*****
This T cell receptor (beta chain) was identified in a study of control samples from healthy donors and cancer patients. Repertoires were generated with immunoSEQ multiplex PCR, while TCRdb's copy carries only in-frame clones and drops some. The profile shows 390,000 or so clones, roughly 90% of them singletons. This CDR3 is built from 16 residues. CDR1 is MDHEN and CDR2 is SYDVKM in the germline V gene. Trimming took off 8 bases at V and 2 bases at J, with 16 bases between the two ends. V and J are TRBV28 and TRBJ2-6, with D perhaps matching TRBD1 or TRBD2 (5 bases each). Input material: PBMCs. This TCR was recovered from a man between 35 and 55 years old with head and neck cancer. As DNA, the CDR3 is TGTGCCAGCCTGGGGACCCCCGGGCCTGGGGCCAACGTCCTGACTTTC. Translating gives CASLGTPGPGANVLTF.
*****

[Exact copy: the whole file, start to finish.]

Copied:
This T cell receptor (beta chain) was identified in a study of control samples from healthy donors and cancer patients. Repertoires were generated with immunoSEQ multiplex PCR, while TCRdb's copy carries only in-frame clones and drops some. The profile shows 390,000 or so clones, roughly 90% of them singletons. This CDR3 is built from 16 residues. CDR1 is MDHEN and CDR2 is SYDVKM in the germline V gene. Trimming took off 8 bases at V and 2 bases at J, with 16 bases between the two ends. V and J are TRBV28 and TRBJ2-6, with D perhaps matching TRBD1 or TRBD2 (5 bases each). Input material: PBMCs. This TCR was recovered from a man between 35 and 55 years old with head and neck cancer. As DNA, the CDR3 is TGTGCCAGCCTGGGGACCCCCGGGCCTGGGGCCAACGTCCTGACTTTC. Translating gives CASLGTPGPGANVLTF.